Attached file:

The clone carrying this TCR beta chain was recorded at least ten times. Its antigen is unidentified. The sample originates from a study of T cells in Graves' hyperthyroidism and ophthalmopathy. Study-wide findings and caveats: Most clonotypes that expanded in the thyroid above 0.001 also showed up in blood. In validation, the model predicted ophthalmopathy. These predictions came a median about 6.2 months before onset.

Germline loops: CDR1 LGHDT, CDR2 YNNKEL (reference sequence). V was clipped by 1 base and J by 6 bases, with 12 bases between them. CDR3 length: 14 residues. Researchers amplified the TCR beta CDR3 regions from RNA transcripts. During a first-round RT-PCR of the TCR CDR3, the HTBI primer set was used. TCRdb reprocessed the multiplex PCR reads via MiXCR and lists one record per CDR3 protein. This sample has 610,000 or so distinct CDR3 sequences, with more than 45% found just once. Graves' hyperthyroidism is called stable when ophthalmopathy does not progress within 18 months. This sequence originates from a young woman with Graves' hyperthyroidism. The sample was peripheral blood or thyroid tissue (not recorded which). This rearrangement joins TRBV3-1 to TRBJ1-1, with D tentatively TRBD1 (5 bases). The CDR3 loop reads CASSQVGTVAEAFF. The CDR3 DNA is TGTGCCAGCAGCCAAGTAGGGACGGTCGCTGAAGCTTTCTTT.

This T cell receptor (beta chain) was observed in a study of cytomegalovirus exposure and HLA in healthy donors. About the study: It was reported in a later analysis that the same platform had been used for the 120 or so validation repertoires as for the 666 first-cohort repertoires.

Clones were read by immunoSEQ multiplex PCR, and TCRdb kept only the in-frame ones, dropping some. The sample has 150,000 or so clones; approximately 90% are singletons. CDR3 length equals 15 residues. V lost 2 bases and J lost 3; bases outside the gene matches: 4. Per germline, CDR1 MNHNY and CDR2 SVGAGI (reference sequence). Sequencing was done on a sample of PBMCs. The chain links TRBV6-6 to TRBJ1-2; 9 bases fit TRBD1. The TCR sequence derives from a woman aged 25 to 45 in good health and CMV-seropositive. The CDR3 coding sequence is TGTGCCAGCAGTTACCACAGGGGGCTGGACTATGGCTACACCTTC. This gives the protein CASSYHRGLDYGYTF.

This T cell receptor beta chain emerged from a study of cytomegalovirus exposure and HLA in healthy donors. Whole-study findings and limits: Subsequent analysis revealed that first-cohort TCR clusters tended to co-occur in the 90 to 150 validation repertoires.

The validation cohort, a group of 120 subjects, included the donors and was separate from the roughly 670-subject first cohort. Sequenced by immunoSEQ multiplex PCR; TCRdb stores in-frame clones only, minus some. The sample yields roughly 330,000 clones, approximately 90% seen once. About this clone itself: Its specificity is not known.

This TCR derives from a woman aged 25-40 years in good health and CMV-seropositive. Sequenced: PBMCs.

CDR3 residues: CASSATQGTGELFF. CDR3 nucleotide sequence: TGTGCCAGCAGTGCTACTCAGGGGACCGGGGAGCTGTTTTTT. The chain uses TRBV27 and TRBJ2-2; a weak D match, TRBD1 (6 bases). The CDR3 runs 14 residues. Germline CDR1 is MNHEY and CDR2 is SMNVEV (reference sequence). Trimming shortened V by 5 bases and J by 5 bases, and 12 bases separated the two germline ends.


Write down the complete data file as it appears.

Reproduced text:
The clone carrying this TCR beta chain was recorded at least ten times. Its antigen is unidentified. The sample originates from a study of T cells in Graves' hyperthyroidism and ophthalmopathy. Study-wide findings and caveats: Most clonotypes that expanded in the thyroid above 0.001 also showed up in blood. In validation, the model predicted ophthalmopathy. These predictions came a median about 6.2 months before onset.

Germline loops: CDR1 LGHDT, CDR2 YNNKEL (reference sequence). V was clipped by 1 base and J by 6 bases, with 12 bases between them. CDR3 length: 14 residues. Researchers amplified the TCR beta CDR3 regions from RNA transcripts. During a first-round RT-PCR of the TCR CDR3, the HTBI primer set was used. TCRdb reprocessed the multiplex PCR reads via MiXCR and lists one record per CDR3 protein. This sample has 610,000 or so distinct CDR3 sequences, with more than 45% found just once. Graves' hyperthyroidism is called stable when ophthalmopathy does not progress within 18 months. This sequence originates from a young woman with Graves' hyperthyroidism. The sample was peripheral blood or thyroid tissue (not recorded which). This rearrangement joins TRBV3-1 to TRBJ1-1, with D tentatively TRBD1 (5 bases). The CDR3 loop reads CASSQVGTVAEAFF. The CDR3 DNA is TGTGCCAGCAGCCAAGTAGGGACGGTCGCTGAAGCTTTCTTT.

This T cell receptor (beta chain) was observed in a study of cytomegalovirus exposure and HLA in healthy donors. About the study: It was reported in a later analysis that the same platform had been used for the 120 or so validation repertoires as for the 666 first-cohort repertoires.

Clones were read by immunoSEQ multiplex PCR, and TCRdb kept only the in-frame ones, dropping some. The sample has 150,000 or so clones; approximately 90% are singletons. CDR3 length equals 15 residues. V lost 2 bases and J lost 3; bases outside the gene matches: 4. Per germline, CDR1 MNHNY and CDR2 SVGAGI (reference sequence). Sequencing was done on a sample of PBMCs. The chain links TRBV6-6 to TRBJ1-2; 9 bases fit TRBD1. The TCR sequence derives from a woman aged 25 to 45 in good health and CMV-seropositive. The CDR3 coding sequence is TGTGCCAGCAGTTACCACAGGGGGCTGGACTATGGCTACACCTTC. This gives the protein CASSYHRGLDYGYTF.

This T cell receptor beta chain emerged from a study of cytomegalovirus exposure and HLA in healthy donors. Whole-study findings and limits: Subsequent analysis revealed that first-cohort TCR clusters tended to co-occur in the 90 to 150 validation repertoires.

The validation cohort, a group of 120 subjects, included the donors and was separate from the roughly 670-subject first cohort. Sequenced by immunoSEQ multiplex PCR; TCRdb stores in-frame clones only, minus some. The sample yields roughly 330,000 clones, approximately 90% seen once. About this clone itself: Its specificity is not known.

This TCR derives from a woman aged 25-40 years in good health and CMV-seropositive. Sequenced: PBMCs.

CDR3 residues: CASSATQGTGELFF. CDR3 nucleotide sequence: TGTGCCAGCAGTGCTACTCAGGGGACCGGGGAGCTGTTTTTT. The chain uses TRBV27 and TRBJ2-2; a weak D match, TRBD1 (6 bases). The CDR3 runs 14 residues. Germline CDR1 is MNHEY and CDR2 is SMNVEV (reference sequence). Trimming shortened V by 5 bases and J by 5 bases, and 12 bases separated the two germline ends.